<Had I known this earlier, I would have spent the chump-change for the adapter cable and saved a butt-load of $$'s. As it is, I decided to go ahead and treat the i7 to a new Gigabyte GA-Z77X-UD3H motherboard and put the R7 260x video card in it. In the long-run I think it will be a first class rig and I should be happy with it. Obvious overkill but I'm that kind of guy! Thanks again dsperber... >
My System SpecsSystem Spec
27 Feb 2014   #47
dsperber

Windows 7 Pro x64 (1), Win7 Pro X64 (2)
 
 

Quote   Quote: Originally Posted by idahjo View Post
<At some point in the past I believe I was told that HDMI was 'incompatible' with the other connectors (not just in configurations, but feeds as well) so I never bothered to check and am amazed that adapters exist- Obviously they DO share common electrical feeds!).>

If you want to connect a female DVI connector on the video card to an HDMI display which has a standard female HDMI connector, you just need the right gender cable... DVI-male -> HDMI-male, like this one. Or, you can use an adapter DVI-male -> HDMI-female like this one, and then you use a standard HDMI cable (with male HDMI connectors at both ends). <Apparently there is no degradation from this cabling?>
Except for some very rare and exceptional motherboard setups that provide audio capability, the only issue with "adapting" a female DVI connector on the video card to an HDMI cable for connection to the HDMI female connector on a monitor/TV is that it results in VIDEO-ONLY. In other words, you cannot deliver audio on that HDMI cable if you had speakers on the monitor/TV that you wanted to get sound out of. And of course that's because DVI is a video-only protocol, only intended to carry video over the cable.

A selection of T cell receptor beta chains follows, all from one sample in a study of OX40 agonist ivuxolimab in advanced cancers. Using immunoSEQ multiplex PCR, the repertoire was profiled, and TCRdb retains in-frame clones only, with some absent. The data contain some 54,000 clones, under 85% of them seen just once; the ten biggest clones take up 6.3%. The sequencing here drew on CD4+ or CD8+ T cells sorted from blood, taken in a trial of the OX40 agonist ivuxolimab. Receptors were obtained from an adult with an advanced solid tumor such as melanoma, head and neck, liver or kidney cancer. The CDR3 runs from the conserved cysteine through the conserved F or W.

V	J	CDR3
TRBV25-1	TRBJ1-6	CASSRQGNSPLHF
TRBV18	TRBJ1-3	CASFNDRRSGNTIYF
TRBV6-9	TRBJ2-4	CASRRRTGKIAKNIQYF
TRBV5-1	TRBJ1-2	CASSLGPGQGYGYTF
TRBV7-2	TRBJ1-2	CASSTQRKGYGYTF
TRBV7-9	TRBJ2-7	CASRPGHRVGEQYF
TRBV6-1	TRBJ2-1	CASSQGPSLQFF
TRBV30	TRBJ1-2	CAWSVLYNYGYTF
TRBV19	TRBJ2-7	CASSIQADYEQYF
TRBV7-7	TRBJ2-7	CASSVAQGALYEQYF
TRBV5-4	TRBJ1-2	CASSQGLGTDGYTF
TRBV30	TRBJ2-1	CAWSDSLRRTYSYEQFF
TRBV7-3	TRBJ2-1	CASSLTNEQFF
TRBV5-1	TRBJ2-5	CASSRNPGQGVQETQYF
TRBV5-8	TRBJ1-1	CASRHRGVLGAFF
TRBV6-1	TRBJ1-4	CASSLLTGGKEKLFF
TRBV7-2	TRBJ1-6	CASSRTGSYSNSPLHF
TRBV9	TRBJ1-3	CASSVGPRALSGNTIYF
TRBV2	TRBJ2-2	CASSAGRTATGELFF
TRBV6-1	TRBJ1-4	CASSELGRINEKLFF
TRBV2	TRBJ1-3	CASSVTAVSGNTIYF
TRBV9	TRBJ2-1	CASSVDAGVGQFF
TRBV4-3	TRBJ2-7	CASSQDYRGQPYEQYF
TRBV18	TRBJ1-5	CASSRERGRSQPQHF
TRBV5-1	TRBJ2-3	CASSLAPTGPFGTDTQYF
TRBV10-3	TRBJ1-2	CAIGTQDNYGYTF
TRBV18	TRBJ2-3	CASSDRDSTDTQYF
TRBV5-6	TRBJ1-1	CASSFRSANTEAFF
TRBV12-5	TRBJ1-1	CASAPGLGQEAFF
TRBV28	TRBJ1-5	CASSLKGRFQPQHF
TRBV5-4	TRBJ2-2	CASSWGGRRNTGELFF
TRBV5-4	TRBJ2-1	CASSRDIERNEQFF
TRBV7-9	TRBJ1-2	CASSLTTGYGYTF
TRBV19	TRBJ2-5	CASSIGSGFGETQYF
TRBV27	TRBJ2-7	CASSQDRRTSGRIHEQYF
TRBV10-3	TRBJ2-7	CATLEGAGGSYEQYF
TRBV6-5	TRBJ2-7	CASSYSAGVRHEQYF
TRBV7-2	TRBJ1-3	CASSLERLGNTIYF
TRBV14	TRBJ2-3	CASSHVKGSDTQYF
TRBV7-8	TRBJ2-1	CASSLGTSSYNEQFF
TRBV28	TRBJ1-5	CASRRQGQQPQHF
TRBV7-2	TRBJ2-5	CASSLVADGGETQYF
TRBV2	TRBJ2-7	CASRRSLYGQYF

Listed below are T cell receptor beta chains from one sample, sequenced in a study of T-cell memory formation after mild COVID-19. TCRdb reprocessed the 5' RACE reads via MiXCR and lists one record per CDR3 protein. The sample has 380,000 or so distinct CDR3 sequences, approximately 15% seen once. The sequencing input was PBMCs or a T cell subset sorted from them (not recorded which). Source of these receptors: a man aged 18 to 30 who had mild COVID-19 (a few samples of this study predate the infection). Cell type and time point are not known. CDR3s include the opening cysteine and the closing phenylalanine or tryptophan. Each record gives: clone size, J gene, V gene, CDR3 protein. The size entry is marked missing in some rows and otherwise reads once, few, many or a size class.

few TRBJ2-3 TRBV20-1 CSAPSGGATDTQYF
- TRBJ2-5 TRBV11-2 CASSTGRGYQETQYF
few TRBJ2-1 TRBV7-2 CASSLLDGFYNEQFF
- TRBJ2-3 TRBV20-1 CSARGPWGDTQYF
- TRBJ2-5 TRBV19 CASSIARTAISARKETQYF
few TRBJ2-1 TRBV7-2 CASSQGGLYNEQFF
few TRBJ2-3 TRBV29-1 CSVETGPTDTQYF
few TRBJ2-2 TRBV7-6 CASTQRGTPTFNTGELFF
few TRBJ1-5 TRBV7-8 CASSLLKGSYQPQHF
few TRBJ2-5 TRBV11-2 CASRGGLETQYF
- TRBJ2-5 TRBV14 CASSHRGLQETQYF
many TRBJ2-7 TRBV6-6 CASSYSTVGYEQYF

But if you have desktop speakers on your PC, fed from your sound card, then the absence of sound from your monitor or TV is not an issue. Or, you can connect the sound card to the usually-present line-in audio connector on the monitor (as is almost universally true when the monitor has imbedded speakers). This is definitely one approach that will work, using analog audio output from sound card to the monitor/TV speakers via analog line-in.

So you don't need to deliver audio to the monitor/TV only via the digital HDMI connection, although that would certainly work if you started from an HDMI connector on your video card and set the "default" audio output (in Playback Devices) to digital HDMI, rather to the analog sound card. Then both digital audio and video would go out the HDMI cable, and the speakers in the monitor/TV would then produce sound if audio input was specified as coming from digital HDMI rather than analog line-in.